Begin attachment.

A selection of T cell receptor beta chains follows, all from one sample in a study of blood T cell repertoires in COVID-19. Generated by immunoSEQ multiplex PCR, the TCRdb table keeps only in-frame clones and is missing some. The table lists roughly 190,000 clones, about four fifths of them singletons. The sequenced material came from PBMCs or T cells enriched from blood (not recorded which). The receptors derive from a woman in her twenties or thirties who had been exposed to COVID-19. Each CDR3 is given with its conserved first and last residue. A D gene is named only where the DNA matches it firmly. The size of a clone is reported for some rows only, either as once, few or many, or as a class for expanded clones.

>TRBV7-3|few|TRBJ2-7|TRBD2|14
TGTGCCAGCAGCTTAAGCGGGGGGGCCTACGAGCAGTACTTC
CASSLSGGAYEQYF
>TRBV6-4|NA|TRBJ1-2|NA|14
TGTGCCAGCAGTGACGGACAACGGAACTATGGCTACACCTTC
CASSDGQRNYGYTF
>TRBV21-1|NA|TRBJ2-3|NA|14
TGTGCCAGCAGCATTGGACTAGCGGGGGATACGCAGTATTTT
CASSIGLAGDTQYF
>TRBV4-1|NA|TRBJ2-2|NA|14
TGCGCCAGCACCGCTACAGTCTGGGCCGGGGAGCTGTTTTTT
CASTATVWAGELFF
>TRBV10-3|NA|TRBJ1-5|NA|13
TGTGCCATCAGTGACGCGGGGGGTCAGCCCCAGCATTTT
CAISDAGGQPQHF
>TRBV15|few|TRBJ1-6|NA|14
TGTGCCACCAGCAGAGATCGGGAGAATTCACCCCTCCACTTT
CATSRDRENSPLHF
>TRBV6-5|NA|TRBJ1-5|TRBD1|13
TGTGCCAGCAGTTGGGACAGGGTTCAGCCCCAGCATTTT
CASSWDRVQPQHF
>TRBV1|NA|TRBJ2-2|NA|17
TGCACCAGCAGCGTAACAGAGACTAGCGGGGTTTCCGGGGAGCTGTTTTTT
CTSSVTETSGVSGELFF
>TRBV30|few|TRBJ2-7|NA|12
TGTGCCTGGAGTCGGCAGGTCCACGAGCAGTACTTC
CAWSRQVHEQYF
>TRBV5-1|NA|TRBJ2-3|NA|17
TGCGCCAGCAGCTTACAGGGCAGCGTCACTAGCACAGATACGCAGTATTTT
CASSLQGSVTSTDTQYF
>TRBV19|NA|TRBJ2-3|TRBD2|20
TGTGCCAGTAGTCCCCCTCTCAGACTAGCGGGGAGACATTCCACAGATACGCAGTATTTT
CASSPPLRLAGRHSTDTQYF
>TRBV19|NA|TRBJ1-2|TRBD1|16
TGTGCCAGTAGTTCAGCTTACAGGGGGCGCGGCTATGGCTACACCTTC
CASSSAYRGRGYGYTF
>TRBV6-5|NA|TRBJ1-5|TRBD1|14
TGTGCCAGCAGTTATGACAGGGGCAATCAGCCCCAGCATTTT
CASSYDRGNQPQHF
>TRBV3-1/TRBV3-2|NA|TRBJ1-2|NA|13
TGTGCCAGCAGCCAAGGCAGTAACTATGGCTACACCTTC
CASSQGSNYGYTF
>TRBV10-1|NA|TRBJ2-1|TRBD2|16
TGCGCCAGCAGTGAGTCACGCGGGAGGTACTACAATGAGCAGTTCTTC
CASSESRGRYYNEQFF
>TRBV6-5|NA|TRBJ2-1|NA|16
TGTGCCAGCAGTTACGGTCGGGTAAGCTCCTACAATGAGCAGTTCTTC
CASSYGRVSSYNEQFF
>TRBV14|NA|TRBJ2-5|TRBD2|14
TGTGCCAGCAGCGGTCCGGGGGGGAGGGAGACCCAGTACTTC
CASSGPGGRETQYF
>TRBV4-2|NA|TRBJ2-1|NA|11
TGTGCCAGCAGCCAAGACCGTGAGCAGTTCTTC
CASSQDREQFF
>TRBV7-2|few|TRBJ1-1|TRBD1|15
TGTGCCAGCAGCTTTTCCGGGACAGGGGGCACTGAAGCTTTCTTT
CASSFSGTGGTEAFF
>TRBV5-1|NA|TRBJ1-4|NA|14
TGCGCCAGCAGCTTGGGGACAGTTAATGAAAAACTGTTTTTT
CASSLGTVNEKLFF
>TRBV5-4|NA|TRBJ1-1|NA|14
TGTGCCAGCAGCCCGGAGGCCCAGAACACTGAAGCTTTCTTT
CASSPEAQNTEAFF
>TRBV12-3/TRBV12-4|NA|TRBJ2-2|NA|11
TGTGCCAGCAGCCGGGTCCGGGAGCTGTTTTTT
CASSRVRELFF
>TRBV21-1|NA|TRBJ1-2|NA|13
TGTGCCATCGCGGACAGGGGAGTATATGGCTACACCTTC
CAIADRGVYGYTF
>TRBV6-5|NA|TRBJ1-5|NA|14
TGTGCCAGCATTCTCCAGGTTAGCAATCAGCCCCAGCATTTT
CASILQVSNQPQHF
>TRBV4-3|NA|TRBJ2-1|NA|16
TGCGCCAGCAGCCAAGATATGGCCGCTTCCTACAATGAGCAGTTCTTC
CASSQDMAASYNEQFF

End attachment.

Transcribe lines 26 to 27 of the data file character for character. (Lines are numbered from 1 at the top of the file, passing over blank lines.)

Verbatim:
>TRBV30|few|TRBJ2-7|NA|12
TGTGCCTGGAGTCGGCAGGTCCACGAGCAGTACTTC